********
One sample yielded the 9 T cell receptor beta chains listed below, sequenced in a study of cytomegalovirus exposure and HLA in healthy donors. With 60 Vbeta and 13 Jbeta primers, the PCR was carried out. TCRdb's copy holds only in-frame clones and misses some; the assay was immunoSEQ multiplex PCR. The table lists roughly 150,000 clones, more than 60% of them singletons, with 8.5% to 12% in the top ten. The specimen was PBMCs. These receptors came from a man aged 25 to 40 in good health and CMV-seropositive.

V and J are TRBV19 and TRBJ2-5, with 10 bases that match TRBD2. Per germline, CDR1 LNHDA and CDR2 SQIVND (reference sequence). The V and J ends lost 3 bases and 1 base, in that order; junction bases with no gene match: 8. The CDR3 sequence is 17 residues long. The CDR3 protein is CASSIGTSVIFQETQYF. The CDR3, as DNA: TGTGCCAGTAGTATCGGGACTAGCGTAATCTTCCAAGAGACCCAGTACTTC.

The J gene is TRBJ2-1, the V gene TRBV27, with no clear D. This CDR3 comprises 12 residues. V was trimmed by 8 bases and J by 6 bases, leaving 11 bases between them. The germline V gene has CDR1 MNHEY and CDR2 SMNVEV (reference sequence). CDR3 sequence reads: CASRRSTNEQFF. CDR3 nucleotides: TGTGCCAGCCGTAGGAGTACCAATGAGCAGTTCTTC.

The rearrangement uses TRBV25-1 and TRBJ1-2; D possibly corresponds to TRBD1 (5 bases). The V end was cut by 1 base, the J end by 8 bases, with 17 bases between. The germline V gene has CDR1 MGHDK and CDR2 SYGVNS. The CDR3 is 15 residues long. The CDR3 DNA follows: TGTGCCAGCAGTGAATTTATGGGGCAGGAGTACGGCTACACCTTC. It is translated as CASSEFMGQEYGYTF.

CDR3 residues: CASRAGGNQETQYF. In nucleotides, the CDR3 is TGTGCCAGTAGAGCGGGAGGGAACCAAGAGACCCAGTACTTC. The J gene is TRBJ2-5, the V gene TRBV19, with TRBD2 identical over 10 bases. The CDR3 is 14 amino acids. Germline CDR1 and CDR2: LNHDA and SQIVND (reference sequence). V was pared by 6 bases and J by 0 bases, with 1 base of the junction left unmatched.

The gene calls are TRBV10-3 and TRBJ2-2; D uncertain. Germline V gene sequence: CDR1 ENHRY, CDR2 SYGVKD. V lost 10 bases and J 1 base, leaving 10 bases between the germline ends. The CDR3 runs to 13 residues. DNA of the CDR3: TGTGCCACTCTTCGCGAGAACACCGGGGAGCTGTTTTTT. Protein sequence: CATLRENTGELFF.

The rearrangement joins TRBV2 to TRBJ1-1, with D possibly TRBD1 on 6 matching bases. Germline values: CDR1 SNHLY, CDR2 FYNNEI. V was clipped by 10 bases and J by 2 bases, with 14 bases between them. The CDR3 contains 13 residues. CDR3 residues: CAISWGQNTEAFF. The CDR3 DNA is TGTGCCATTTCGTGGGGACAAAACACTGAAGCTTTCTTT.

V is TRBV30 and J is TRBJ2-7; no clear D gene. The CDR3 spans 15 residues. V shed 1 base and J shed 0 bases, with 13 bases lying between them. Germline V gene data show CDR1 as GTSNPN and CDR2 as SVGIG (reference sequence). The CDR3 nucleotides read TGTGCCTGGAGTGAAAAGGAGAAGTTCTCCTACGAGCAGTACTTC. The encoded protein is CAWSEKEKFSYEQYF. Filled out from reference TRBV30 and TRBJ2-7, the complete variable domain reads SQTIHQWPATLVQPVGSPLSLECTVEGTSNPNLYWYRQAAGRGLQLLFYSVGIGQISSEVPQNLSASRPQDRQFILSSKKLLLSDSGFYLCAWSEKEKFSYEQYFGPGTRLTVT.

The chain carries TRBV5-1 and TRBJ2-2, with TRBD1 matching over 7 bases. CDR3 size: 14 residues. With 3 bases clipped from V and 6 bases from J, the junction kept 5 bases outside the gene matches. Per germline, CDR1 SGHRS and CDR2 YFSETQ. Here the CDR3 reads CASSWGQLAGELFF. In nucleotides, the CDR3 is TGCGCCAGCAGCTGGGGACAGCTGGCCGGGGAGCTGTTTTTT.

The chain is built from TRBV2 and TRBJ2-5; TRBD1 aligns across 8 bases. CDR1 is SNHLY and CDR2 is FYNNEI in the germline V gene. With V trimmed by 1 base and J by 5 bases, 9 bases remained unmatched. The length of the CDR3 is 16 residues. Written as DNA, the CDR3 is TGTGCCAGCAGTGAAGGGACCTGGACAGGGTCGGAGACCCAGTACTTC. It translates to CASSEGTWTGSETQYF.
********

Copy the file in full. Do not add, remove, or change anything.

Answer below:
One sample yielded the 9 T cell receptor beta chains listed below, sequenced in a study of cytomegalovirus exposure and HLA in healthy donors. With 60 Vbeta and 13 Jbeta primers, the PCR was carried out. TCRdb's copy holds only in-frame clones and misses some; the assay was immunoSEQ multiplex PCR. The table lists roughly 150,000 clones, more than 60% of them singletons, with 8.5% to 12% in the top ten. The specimen was PBMCs. These receptors came from a man aged 25 to 40 in good health and CMV-seropositive.

V and J are TRBV19 and TRBJ2-5, with 10 bases that match TRBD2. Per germline, CDR1 LNHDA and CDR2 SQIVND (reference sequence). The V and J ends lost 3 bases and 1 base, in that order; junction bases with no gene match: 8. The CDR3 sequence is 17 residues long. The CDR3 protein is CASSIGTSVIFQETQYF. The CDR3, as DNA: TGTGCCAGTAGTATCGGGACTAGCGTAATCTTCCAAGAGACCCAGTACTTC.

The J gene is TRBJ2-1, the V gene TRBV27, with no clear D. This CDR3 comprises 12 residues. V was trimmed by 8 bases and J by 6 bases, leaving 11 bases between them. The germline V gene has CDR1 MNHEY and CDR2 SMNVEV (reference sequence). CDR3 sequence reads: CASRRSTNEQFF. CDR3 nucleotides: TGTGCCAGCCGTAGGAGTACCAATGAGCAGTTCTTC.

The rearrangement uses TRBV25-1 and TRBJ1-2; D possibly corresponds to TRBD1 (5 bases). The V end was cut by 1 base, the J end by 8 bases, with 17 bases between. The germline V gene has CDR1 MGHDK and CDR2 SYGVNS. The CDR3 is 15 residues long. The CDR3 DNA follows: TGTGCCAGCAGTGAATTTATGGGGCAGGAGTACGGCTACACCTTC. It is translated as CASSEFMGQEYGYTF.

CDR3 residues: CASRAGGNQETQYF. In nucleotides, the CDR3 is TGTGCCAGTAGAGCGGGAGGGAACCAAGAGACCCAGTACTTC. The J gene is TRBJ2-5, the V gene TRBV19, with TRBD2 identical over 10 bases. The CDR3 is 14 amino acids. Germline CDR1 and CDR2: LNHDA and SQIVND (reference sequence). V was pared by 6 bases and J by 0 bases, with 1 base of the junction left unmatched.

The gene calls are TRBV10-3 and TRBJ2-2; D uncertain. Germline V gene sequence: CDR1 ENHRY, CDR2 SYGVKD. V lost 10 bases and J 1 base, leaving 10 bases between the germline ends. The CDR3 runs to 13 residues. DNA of the CDR3: TGTGCCACTCTTCGCGAGAACACCGGGGAGCTGTTTTTT. Protein sequence: CATLRENTGELFF.

The rearrangement joins TRBV2 to TRBJ1-1, with D possibly TRBD1 on 6 matching bases. Germline values: CDR1 SNHLY, CDR2 FYNNEI. V was clipped by 10 bases and J by 2 bases, with 14 bases between them. The CDR3 contains 13 residues. CDR3 residues: CAISWGQNTEAFF. The CDR3 DNA is TGTGCCATTTCGTGGGGACAAAACACTGAAGCTTTCTTT.

V is TRBV30 and J is TRBJ2-7; no clear D gene. The CDR3 spans 15 residues. V shed 1 base and J shed 0 bases, with 13 bases lying between them. Germline V gene data show CDR1 as GTSNPN and CDR2 as SVGIG (reference sequence). The CDR3 nucleotides read TGTGCCTGGAGTGAAAAGGAGAAGTTCTCCTACGAGCAGTACTTC. The encoded protein is CAWSEKEKFSYEQYF. Filled out from reference TRBV30 and TRBJ2-7, the complete variable domain reads SQTIHQWPATLVQPVGSPLSLECTVEGTSNPNLYWYRQAAGRGLQLLFYSVGIGQISSEVPQNLSASRPQDRQFILSSKKLLLSDSGFYLCAWSEKEKFSYEQYFGPGTRLTVT.

The chain carries TRBV5-1 and TRBJ2-2, with TRBD1 matching over 7 bases. CDR3 size: 14 residues. With 3 bases clipped from V and 6 bases from J, the junction kept 5 bases outside the gene matches. Per germline, CDR1 SGHRS and CDR2 YFSETQ. Here the CDR3 reads CASSWGQLAGELFF. In nucleotides, the CDR3 is TGCGCCAGCAGCTGGGGACAGCTGGCCGGGGAGCTGTTTTTT.

The chain is built from TRBV2 and TRBJ2-5; TRBD1 aligns across 8 bases. CDR1 is SNHLY and CDR2 is FYNNEI in the germline V gene. With V trimmed by 1 base and J by 5 bases, 9 bases remained unmatched. The length of the CDR3 is 16 residues. Written as DNA, the CDR3 is TGTGCCAGCAGTGAAGGGACCTGGACAGGGTCGGAGACCCAGTACTTC. It translates to CASSEGTWTGSETQYF.